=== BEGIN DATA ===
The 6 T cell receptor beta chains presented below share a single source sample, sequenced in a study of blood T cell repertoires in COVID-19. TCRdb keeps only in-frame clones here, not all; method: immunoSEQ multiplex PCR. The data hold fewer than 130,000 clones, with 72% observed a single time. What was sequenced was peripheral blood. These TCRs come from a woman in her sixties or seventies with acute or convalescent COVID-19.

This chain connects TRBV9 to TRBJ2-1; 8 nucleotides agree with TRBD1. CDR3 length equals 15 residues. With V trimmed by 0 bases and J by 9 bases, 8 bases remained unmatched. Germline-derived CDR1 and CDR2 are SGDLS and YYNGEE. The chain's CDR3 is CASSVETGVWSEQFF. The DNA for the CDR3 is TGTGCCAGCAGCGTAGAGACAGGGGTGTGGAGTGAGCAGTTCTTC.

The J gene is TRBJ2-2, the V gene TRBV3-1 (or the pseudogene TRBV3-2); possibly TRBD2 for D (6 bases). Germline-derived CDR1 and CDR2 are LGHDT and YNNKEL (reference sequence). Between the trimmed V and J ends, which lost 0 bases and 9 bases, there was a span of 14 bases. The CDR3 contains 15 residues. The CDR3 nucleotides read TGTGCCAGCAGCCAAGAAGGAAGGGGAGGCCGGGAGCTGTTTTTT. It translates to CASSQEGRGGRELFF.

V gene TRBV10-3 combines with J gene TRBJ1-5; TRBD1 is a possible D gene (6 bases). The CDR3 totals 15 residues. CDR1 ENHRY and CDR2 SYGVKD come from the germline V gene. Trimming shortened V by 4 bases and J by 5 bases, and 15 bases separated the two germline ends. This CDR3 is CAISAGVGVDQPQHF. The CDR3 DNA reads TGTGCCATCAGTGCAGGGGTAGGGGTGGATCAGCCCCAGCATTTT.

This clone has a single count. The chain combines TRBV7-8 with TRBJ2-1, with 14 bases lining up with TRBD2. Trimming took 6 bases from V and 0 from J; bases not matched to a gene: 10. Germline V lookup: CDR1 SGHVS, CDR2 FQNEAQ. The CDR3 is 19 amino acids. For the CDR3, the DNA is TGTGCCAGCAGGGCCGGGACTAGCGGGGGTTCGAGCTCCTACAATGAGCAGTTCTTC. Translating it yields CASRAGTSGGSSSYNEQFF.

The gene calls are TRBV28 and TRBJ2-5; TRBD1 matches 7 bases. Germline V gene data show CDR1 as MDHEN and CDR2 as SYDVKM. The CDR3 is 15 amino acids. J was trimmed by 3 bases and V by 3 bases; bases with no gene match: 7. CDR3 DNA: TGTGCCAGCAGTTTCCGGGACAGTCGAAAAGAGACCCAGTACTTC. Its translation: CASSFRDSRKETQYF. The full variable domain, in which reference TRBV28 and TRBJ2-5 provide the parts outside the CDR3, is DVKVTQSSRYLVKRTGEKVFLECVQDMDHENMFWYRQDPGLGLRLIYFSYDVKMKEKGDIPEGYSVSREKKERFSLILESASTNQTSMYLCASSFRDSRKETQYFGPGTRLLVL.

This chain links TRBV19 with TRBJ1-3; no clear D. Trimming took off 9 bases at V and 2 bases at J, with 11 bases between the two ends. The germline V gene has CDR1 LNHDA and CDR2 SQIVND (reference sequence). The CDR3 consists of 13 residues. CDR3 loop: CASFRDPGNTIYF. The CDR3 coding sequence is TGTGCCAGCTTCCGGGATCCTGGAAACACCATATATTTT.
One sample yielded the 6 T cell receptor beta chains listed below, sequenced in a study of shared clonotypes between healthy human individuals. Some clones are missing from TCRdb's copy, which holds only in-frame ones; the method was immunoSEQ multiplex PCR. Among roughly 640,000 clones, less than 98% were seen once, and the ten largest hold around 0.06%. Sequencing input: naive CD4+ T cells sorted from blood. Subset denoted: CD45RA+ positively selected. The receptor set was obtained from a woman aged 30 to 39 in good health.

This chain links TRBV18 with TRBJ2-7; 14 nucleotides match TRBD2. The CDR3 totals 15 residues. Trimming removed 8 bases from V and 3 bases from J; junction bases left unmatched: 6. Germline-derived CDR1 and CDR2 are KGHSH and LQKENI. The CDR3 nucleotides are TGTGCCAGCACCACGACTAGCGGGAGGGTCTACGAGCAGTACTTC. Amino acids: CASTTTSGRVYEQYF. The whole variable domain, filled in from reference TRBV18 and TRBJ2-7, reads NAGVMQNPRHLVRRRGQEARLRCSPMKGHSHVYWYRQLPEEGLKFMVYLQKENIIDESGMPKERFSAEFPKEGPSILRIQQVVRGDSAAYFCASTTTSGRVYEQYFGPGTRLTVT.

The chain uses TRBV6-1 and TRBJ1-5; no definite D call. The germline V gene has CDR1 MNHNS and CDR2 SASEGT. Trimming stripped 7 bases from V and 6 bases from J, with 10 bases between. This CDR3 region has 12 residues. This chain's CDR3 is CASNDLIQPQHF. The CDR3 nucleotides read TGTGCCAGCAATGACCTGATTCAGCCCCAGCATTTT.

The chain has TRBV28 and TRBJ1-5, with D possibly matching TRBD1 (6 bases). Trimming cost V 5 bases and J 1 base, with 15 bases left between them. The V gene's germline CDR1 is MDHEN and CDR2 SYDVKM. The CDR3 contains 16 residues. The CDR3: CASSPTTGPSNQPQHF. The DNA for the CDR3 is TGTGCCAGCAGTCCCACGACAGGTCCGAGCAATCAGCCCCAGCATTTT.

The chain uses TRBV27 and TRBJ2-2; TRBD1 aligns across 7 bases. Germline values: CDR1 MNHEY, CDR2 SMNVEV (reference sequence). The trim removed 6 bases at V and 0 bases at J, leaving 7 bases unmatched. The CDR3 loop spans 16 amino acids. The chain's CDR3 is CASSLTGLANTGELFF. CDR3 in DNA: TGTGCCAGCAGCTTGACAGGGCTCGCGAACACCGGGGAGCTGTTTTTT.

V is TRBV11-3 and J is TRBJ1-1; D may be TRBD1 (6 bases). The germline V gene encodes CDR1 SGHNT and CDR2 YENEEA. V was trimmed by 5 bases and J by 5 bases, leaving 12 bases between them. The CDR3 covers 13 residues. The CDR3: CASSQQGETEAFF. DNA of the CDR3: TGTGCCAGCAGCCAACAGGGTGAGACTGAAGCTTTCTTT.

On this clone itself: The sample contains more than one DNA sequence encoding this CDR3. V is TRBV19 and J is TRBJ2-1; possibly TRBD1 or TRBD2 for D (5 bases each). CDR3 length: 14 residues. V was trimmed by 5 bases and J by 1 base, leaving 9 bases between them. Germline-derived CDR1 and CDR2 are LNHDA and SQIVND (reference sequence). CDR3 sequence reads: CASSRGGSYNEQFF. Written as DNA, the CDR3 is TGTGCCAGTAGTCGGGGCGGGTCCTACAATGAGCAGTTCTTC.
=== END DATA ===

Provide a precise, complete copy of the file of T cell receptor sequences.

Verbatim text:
The 6 T cell receptor beta chains presented below share a single source sample, sequenced in a study of blood T cell repertoires in COVID-19. TCRdb keeps only in-frame clones here, not all; method: immunoSEQ multiplex PCR. The data hold fewer than 130,000 clones, with 72% observed a single time. What was sequenced was peripheral blood. These TCRs come from a woman in her sixties or seventies with acute or convalescent COVID-19.

This chain connects TRBV9 to TRBJ2-1; 8 nucleotides agree with TRBD1. CDR3 length equals 15 residues. With V trimmed by 0 bases and J by 9 bases, 8 bases remained unmatched. Germline-derived CDR1 and CDR2 are SGDLS and YYNGEE. The chain's CDR3 is CASSVETGVWSEQFF. The DNA for the CDR3 is TGTGCCAGCAGCGTAGAGACAGGGGTGTGGAGTGAGCAGTTCTTC.

The J gene is TRBJ2-2, the V gene TRBV3-1 (or the pseudogene TRBV3-2); possibly TRBD2 for D (6 bases). Germline-derived CDR1 and CDR2 are LGHDT and YNNKEL (reference sequence). Between the trimmed V and J ends, which lost 0 bases and 9 bases, there was a span of 14 bases. The CDR3 contains 15 residues. The CDR3 nucleotides read TGTGCCAGCAGCCAAGAAGGAAGGGGAGGCCGGGAGCTGTTTTTT. It translates to CASSQEGRGGRELFF.

V gene TRBV10-3 combines with J gene TRBJ1-5; TRBD1 is a possible D gene (6 bases). The CDR3 totals 15 residues. CDR1 ENHRY and CDR2 SYGVKD come from the germline V gene. Trimming shortened V by 4 bases and J by 5 bases, and 15 bases separated the two germline ends. This CDR3 is CAISAGVGVDQPQHF. The CDR3 DNA reads TGTGCCATCAGTGCAGGGGTAGGGGTGGATCAGCCCCAGCATTTT.

This clone has a single count. The chain combines TRBV7-8 with TRBJ2-1, with 14 bases lining up with TRBD2. Trimming took 6 bases from V and 0 from J; bases not matched to a gene: 10. Germline V lookup: CDR1 SGHVS, CDR2 FQNEAQ. The CDR3 is 19 amino acids. For the CDR3, the DNA is TGTGCCAGCAGGGCCGGGACTAGCGGGGGTTCGAGCTCCTACAATGAGCAGTTCTTC. Translating it yields CASRAGTSGGSSSYNEQFF.

The gene calls are TRBV28 and TRBJ2-5; TRBD1 matches 7 bases. Germline V gene data show CDR1 as MDHEN and CDR2 as SYDVKM. The CDR3 is 15 amino acids. J was trimmed by 3 bases and V by 3 bases; bases with no gene match: 7. CDR3 DNA: TGTGCCAGCAGTTTCCGGGACAGTCGAAAAGAGACCCAGTACTTC. Its translation: CASSFRDSRKETQYF. The full variable domain, in which reference TRBV28 and TRBJ2-5 provide the parts outside the CDR3, is DVKVTQSSRYLVKRTGEKVFLECVQDMDHENMFWYRQDPGLGLRLIYFSYDVKMKEKGDIPEGYSVSREKKERFSLILESASTNQTSMYLCASSFRDSRKETQYFGPGTRLLVL.

This chain links TRBV19 with TRBJ1-3; no clear D. Trimming took off 9 bases at V and 2 bases at J, with 11 bases between the two ends. The germline V gene has CDR1 LNHDA and CDR2 SQIVND (reference sequence). The CDR3 consists of 13 residues. CDR3 loop: CASFRDPGNTIYF. The CDR3 coding sequence is TGTGCCAGCTTCCGGGATCCTGGAAACACCATATATTTT.
One sample yielded the 6 T cell receptor beta chains listed below, sequenced in a study of shared clonotypes between healthy human individuals. Some clones are missing from TCRdb's copy, which holds only in-frame ones; the method was immunoSEQ multiplex PCR. Among roughly 640,000 clones, less than 98% were seen once, and the ten largest hold around 0.06%. Sequencing input: naive CD4+ T cells sorted from blood. Subset denoted: CD45RA+ positively selected. The receptor set was obtained from a woman aged 30 to 39 in good health.

This chain links TRBV18 with TRBJ2-7; 14 nucleotides match TRBD2. The CDR3 totals 15 residues. Trimming removed 8 bases from V and 3 bases from J; junction bases left unmatched: 6. Germline-derived CDR1 and CDR2 are KGHSH and LQKENI. The CDR3 nucleotides are TGTGCCAGCACCACGACTAGCGGGAGGGTCTACGAGCAGTACTTC. Amino acids: CASTTTSGRVYEQYF. The whole variable domain, filled in from reference TRBV18 and TRBJ2-7, reads NAGVMQNPRHLVRRRGQEARLRCSPMKGHSHVYWYRQLPEEGLKFMVYLQKENIIDESGMPKERFSAEFPKEGPSILRIQQVVRGDSAAYFCASTTTSGRVYEQYFGPGTRLTVT.

The chain uses TRBV6-1 and TRBJ1-5; no definite D call. The germline V gene has CDR1 MNHNS and CDR2 SASEGT. Trimming stripped 7 bases from V and 6 bases from J, with 10 bases between. This CDR3 region has 12 residues. This chain's CDR3 is CASNDLIQPQHF. The CDR3 nucleotides read TGTGCCAGCAATGACCTGATTCAGCCCCAGCATTTT.

The chain has TRBV28 and TRBJ1-5, with D possibly matching TRBD1 (6 bases). Trimming cost V 5 bases and J 1 base, with 15 bases left between them. The V gene's germline CDR1 is MDHEN and CDR2 SYDVKM. The CDR3 contains 16 residues. The CDR3: CASSPTTGPSNQPQHF. The DNA for the CDR3 is TGTGCCAGCAGTCCCACGACAGGTCCGAGCAATCAGCCCCAGCATTTT.

The chain uses TRBV27 and TRBJ2-2; TRBD1 aligns across 7 bases. Germline values: CDR1 MNHEY, CDR2 SMNVEV (reference sequence). The trim removed 6 bases at V and 0 bases at J, leaving 7 bases unmatched. The CDR3 loop spans 16 amino acids. The chain's CDR3 is CASSLTGLANTGELFF. CDR3 in DNA: TGTGCCAGCAGCTTGACAGGGCTCGCGAACACCGGGGAGCTGTTTTTT.

V is TRBV11-3 and J is TRBJ1-1; D may be TRBD1 (6 bases). The germline V gene encodes CDR1 SGHNT and CDR2 YENEEA. V was trimmed by 5 bases and J by 5 bases, leaving 12 bases between them. The CDR3 covers 13 residues. The CDR3: CASSQQGETEAFF. DNA of the CDR3: TGTGCCAGCAGCCAACAGGGTGAGACTGAAGCTTTCTTT.

On this clone itself: The sample contains more than one DNA sequence encoding this CDR3. V is TRBV19 and J is TRBJ2-1; possibly TRBD1 or TRBD2 for D (5 bases each). CDR3 length: 14 residues. V was trimmed by 5 bases and J by 1 base, leaving 9 bases between them. Germline-derived CDR1 and CDR2 are LNHDA and SQIVND (reference sequence). CDR3 sequence reads: CASSRGGSYNEQFF. Written as DNA, the CDR3 is TGTGCCAGTAGTCGGGGCGGGTCCTACAATGAGCAGTTCTTC.